Ukraine pulls back in two areas of Kharkiv region, warns of buildup near Sumy region

By Vitalii Hnidyi, Ivan Lyubysh-Kirdey and Yuliia Dysa

NEAR VOVCHANSK, Ukraine (Reuters) -Ukraine's military said on Tuesday its forces pulled back to new positions in two areas of the northeastern Kharkiv region where Moscow is pressing an offensive, and warned of a Russian force buildup to the north near its Sumy region.

A cross-border attack on a new flank in Sumy region would likely stretch Kyiv's depleted defenders even further after Russia's incursion into Kharkiv region opened a new front on Friday, forcing Ukraine to rush in reinforcements.

Russia has made inroads into the north of Kharkiv region and said on Tuesday it had taken a 10th border village, Buhruvatka. The police chief in Vovchansk, a town 5 kilometres (3 miles) from the border that has been the target of one of the main Russian thrusts, reported exchanges of fire in the north of the town.

"In certain sectors in the area of Lukyantsi and Vovchansk, units have moved to more advantageous positions as a consequence of enemy fire and storming action and in order to preserve the lives of our servicemen and avoid losses," the General Staff said in a statement late on Tuesday.

Regional governor Oleh Syniehubov said two people had been killed in shelling there. More than 7,500 people from Vovchansk and nearby border areas had been evacuated.

"For five days we never left the house, we didn't see anyone, we were so afraid to go out we never even opened the door," Natalia Yurchenko, who was evacuated from Vovchansk, told Reuters.

Apart from the devastation and the blow to Ukrainian morale in the region, home to Ukraine's second largest city of Kharkiv, the incursion is a distraction for Kyiv's defensive operations in the east where Russia has focused its offensive for months.

Military spy chief Kyrylo Budanov said Moscow had already committed all the troops it had in the border areas for the Kharkiv operation, but that it had other reserve forces that he expected to be used in the coming days.

"As of yesterday evening, a rapid trend towards a stabilisation of the situation had emerged - that is, the enemy is, in principle, already blocked at the lines that it was able to reach," he said in televised comments.

Top Ukrainian officials say they do not believe Russia has the troop numbers to capture the city of Kharkiv.

Russia was maintaining the tempo of its attacks in the region, according to data compiled by the Ukrainian General Staff which said there had been 14 Russian assaults so far on Tuesday, compared with 13 on Monday and 22 the day before.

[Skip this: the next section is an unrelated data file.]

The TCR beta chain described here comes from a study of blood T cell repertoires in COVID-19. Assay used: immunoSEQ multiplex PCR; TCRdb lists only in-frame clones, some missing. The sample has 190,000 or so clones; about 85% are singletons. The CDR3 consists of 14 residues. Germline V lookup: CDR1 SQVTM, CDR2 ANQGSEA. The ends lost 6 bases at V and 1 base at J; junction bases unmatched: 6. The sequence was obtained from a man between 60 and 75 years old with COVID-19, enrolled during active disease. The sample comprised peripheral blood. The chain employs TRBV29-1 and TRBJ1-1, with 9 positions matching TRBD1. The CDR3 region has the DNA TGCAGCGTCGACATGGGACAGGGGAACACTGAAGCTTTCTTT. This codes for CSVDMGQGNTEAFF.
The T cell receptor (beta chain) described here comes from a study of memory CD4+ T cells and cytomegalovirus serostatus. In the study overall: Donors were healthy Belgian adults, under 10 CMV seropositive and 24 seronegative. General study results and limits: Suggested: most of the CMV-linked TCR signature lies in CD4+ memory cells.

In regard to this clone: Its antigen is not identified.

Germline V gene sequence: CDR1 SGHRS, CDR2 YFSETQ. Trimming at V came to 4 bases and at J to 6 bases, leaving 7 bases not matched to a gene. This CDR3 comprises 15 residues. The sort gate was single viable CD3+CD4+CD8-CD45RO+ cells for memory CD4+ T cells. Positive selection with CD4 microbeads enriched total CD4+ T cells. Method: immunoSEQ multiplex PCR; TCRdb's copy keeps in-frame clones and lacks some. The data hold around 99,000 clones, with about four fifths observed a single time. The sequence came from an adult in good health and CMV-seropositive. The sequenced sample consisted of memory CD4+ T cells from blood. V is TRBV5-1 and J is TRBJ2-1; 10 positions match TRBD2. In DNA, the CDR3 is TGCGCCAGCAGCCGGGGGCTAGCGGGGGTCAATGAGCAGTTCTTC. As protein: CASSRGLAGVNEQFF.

Budanov described the situation as fluid and rapidly changing, saying the "active phase" of the Russian operation was still under way.

TEST OF MANPOWER

Budanov said Russia had small groups of forces in the border areas near Ukraine's Sumy region in the vicinity of the Russian town of Sudzha from where Russian natural gas transits into Ukraine by pipe on its way to European customers.

"As for the Sumy region, the Russians actually planned an operation in the Sumy region from the very beginning... but the situation did not allow them to take active actions and start the operation," he said.

The Russian assault is a test of Ukrainian manpower, which military analysts say is running short and needs to be replenished.

That shortfall is compounded by months of delays in vital U.S. military aid, some of which Secretary of State Antony Blinken said during a trip to Kyiv on Tuesday had finally arrived, with more on the way that would "make a real difference".

Emil Kastehelmi, an open-source intelligence analyst with Black Bird Group, told Reuters the most important battle in the Russian push was taking place in Vovchansk, some 45 kilometres from the city of Kharkiv.

"If Russia wants to go further south, Vovchansk needs to be captured. In this town, Ukraine is putting up a fight, and it seems that stronger Ukrainian defences are starting to appear around 6-8 km from the border in other places too," he said.

Tamaz Gambarashvili, head of Vovchansk's military administration, said in televised comments that the town was "almost destroyed".

"It's completely under (Kyiv's) control, but there are small groups that try to enter the outskirts of the city, so there is a shooting battle," he said.

Liz Throssell, spokesperson for the UN High Commissioner for Human Rights, said her office was "deeply concerned" at the plight of civilians in Kharkiv region where she said at least eight people had been killed and 35 injured since Friday.

(Reporting by Yuliia Dysa, Anastasiia Malenko, Olena Harmash; Writing by Tom Balmforth; Editing by Alexandra Hudson and Peter Graff)